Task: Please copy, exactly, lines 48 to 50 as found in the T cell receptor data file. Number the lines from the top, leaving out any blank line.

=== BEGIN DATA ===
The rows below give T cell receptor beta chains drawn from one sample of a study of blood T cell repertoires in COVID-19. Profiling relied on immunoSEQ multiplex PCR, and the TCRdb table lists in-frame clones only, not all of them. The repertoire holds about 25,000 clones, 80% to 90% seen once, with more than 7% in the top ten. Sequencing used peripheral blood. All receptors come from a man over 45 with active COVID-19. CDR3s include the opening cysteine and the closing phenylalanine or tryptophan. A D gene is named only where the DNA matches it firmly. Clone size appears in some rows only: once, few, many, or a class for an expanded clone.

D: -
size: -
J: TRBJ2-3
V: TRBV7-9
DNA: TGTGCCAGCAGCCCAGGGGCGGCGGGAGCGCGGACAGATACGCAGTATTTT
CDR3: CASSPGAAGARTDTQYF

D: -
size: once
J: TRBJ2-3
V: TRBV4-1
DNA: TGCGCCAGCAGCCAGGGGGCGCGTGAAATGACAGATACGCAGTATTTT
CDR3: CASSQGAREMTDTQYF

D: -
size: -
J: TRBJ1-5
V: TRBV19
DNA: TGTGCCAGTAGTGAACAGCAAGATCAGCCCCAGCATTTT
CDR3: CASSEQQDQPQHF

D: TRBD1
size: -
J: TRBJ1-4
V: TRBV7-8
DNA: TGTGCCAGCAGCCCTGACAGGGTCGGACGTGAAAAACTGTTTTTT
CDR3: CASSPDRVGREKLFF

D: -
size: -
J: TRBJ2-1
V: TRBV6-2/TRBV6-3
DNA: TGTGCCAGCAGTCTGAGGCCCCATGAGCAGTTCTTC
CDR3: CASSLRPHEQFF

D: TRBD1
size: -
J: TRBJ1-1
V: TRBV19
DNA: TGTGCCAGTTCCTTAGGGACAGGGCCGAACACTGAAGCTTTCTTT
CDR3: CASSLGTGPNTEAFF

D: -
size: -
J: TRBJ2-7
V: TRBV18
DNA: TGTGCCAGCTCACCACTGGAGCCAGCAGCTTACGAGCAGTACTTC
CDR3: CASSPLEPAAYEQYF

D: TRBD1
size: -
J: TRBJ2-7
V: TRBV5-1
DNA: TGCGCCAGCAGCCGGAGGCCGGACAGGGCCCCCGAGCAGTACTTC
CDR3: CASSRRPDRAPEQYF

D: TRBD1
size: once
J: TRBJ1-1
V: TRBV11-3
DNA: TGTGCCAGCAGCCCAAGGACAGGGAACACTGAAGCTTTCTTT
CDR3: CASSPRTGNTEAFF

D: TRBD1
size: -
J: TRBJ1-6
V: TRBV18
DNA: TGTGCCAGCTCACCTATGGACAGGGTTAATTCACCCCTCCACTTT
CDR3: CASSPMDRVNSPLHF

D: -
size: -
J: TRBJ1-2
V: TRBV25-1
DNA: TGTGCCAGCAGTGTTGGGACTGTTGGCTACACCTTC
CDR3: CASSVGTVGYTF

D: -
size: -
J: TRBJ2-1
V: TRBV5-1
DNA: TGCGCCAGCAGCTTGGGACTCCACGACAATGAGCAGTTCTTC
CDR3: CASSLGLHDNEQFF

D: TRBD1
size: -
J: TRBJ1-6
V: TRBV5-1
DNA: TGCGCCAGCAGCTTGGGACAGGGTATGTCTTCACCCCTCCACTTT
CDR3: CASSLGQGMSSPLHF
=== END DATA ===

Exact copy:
DNA: TGCGCCAGCAGCCGGAGGCCGGACAGGGCCCCCGAGCAGTACTTC
CDR3: CASSRRPDRAPEQYF

D: TRBD1